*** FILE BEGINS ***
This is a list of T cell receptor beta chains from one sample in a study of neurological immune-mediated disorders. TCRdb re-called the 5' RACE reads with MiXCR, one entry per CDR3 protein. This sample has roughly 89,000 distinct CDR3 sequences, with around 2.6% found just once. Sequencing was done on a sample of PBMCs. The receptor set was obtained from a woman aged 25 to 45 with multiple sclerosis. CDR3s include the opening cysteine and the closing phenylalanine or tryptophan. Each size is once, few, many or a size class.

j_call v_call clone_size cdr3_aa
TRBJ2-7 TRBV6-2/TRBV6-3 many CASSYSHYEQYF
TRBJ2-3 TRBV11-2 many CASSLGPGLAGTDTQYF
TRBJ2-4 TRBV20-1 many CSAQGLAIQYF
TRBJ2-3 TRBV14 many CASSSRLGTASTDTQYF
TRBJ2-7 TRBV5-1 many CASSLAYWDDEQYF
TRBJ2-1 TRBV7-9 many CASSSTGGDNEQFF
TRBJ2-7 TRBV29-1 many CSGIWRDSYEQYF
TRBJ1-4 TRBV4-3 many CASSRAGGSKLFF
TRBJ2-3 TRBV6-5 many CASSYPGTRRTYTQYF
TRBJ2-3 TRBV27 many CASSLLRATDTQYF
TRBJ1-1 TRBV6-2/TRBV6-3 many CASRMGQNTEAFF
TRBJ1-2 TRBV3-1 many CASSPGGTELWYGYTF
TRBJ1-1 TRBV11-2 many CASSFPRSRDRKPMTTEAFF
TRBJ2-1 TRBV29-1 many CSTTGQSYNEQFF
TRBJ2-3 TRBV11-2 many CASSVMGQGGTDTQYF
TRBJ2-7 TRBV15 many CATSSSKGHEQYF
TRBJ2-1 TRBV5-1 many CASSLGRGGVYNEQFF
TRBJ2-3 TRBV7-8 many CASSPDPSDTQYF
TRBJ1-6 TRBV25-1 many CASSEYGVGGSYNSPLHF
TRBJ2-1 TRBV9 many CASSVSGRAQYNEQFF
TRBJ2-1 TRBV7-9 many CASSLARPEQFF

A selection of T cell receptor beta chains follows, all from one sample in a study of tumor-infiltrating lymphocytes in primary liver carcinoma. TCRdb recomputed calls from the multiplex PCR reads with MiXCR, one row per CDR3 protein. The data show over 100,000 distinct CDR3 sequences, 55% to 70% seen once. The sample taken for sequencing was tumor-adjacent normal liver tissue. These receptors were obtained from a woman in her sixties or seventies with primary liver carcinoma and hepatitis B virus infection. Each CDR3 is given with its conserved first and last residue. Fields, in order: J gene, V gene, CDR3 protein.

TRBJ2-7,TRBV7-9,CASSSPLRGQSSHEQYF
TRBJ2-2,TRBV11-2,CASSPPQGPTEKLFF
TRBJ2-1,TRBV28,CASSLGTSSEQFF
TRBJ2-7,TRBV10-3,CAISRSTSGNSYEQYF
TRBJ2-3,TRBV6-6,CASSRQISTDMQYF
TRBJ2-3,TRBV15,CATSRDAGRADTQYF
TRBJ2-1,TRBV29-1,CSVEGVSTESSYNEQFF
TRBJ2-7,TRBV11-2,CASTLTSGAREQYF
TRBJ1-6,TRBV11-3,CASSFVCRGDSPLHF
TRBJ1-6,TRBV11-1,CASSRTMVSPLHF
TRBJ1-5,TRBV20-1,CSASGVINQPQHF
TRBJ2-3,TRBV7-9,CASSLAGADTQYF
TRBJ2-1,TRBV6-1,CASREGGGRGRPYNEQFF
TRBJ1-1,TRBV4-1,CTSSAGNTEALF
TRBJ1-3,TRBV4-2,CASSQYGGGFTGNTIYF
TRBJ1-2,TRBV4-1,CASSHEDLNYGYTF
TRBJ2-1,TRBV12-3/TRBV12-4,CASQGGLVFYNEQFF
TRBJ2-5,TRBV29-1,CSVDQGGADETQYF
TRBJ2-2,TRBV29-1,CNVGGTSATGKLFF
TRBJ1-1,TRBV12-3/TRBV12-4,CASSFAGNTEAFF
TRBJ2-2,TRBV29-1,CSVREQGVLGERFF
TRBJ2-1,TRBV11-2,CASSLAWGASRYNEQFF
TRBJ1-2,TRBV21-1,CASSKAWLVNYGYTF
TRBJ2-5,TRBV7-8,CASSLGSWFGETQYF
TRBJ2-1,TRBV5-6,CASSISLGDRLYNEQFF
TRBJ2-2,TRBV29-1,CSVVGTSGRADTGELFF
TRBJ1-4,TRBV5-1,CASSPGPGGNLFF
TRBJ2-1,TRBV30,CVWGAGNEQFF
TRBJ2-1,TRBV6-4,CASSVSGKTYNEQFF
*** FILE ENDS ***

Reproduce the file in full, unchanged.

This is a list of T cell receptor beta chains from one sample in a study of neurological immune-mediated disorders. TCRdb re-called the 5' RACE reads with MiXCR, one entry per CDR3 protein. This sample has roughly 89,000 distinct CDR3 sequences, with around 2.6% found just once. Sequencing was done on a sample of PBMCs. The receptor set was obtained from a woman aged 25 to 45 with multiple sclerosis. CDR3s include the opening cysteine and the closing phenylalanine or tryptophan. Each size is once, few, many or a size class.

j_call v_call clone_size cdr3_aa
TRBJ2-7 TRBV6-2/TRBV6-3 many CASSYSHYEQYF
TRBJ2-3 TRBV11-2 many CASSLGPGLAGTDTQYF
TRBJ2-4 TRBV20-1 many CSAQGLAIQYF
TRBJ2-3 TRBV14 many CASSSRLGTASTDTQYF
TRBJ2-7 TRBV5-1 many CASSLAYWDDEQYF
TRBJ2-1 TRBV7-9 many CASSSTGGDNEQFF
TRBJ2-7 TRBV29-1 many CSGIWRDSYEQYF
TRBJ1-4 TRBV4-3 many CASSRAGGSKLFF
TRBJ2-3 TRBV6-5 many CASSYPGTRRTYTQYF
TRBJ2-3 TRBV27 many CASSLLRATDTQYF
TRBJ1-1 TRBV6-2/TRBV6-3 many CASRMGQNTEAFF
TRBJ1-2 TRBV3-1 many CASSPGGTELWYGYTF
TRBJ1-1 TRBV11-2 many CASSFPRSRDRKPMTTEAFF
TRBJ2-1 TRBV29-1 many CSTTGQSYNEQFF
TRBJ2-3 TRBV11-2 many CASSVMGQGGTDTQYF
TRBJ2-7 TRBV15 many CATSSSKGHEQYF
TRBJ2-1 TRBV5-1 many CASSLGRGGVYNEQFF
TRBJ2-3 TRBV7-8 many CASSPDPSDTQYF
TRBJ1-6 TRBV25-1 many CASSEYGVGGSYNSPLHF
TRBJ2-1 TRBV9 many CASSVSGRAQYNEQFF
TRBJ2-1 TRBV7-9 many CASSLARPEQFF

A selection of T cell receptor beta chains follows, all from one sample in a study of tumor-infiltrating lymphocytes in primary liver carcinoma. TCRdb recomputed calls from the multiplex PCR reads with MiXCR, one row per CDR3 protein. The data show over 100,000 distinct CDR3 sequences, 55% to 70% seen once. The sample taken for sequencing was tumor-adjacent normal liver tissue. These receptors were obtained from a woman in her sixties or seventies with primary liver carcinoma and hepatitis B virus infection. Each CDR3 is given with its conserved first and last residue. Fields, in order: J gene, V gene, CDR3 protein.

TRBJ2-7,TRBV7-9,CASSSPLRGQSSHEQYF
TRBJ2-2,TRBV11-2,CASSPPQGPTEKLFF
TRBJ2-1,TRBV28,CASSLGTSSEQFF
TRBJ2-7,TRBV10-3,CAISRSTSGNSYEQYF
TRBJ2-3,TRBV6-6,CASSRQISTDMQYF
TRBJ2-3,TRBV15,CATSRDAGRADTQYF
TRBJ2-1,TRBV29-1,CSVEGVSTESSYNEQFF
TRBJ2-7,TRBV11-2,CASTLTSGAREQYF
TRBJ1-6,TRBV11-3,CASSFVCRGDSPLHF
TRBJ1-6,TRBV11-1,CASSRTMVSPLHF
TRBJ1-5,TRBV20-1,CSASGVINQPQHF
TRBJ2-3,TRBV7-9,CASSLAGADTQYF
TRBJ2-1,TRBV6-1,CASREGGGRGRPYNEQFF
TRBJ1-1,TRBV4-1,CTSSAGNTEALF
TRBJ1-3,TRBV4-2,CASSQYGGGFTGNTIYF
TRBJ1-2,TRBV4-1,CASSHEDLNYGYTF
TRBJ2-1,TRBV12-3/TRBV12-4,CASQGGLVFYNEQFF
TRBJ2-5,TRBV29-1,CSVDQGGADETQYF
TRBJ2-2,TRBV29-1,CNVGGTSATGKLFF
TRBJ1-1,TRBV12-3/TRBV12-4,CASSFAGNTEAFF
TRBJ2-2,TRBV29-1,CSVREQGVLGERFF
TRBJ2-1,TRBV11-2,CASSLAWGASRYNEQFF
TRBJ1-2,TRBV21-1,CASSKAWLVNYGYTF
TRBJ2-5,TRBV7-8,CASSLGSWFGETQYF
TRBJ2-1,TRBV5-6,CASSISLGDRLYNEQFF
TRBJ2-2,TRBV29-1,CSVVGTSGRADTGELFF
TRBJ1-4,TRBV5-1,CASSPGPGGNLFF
TRBJ2-1,TRBV30,CVWGAGNEQFF
TRBJ2-1,TRBV6-4,CASSVSGKTYNEQFF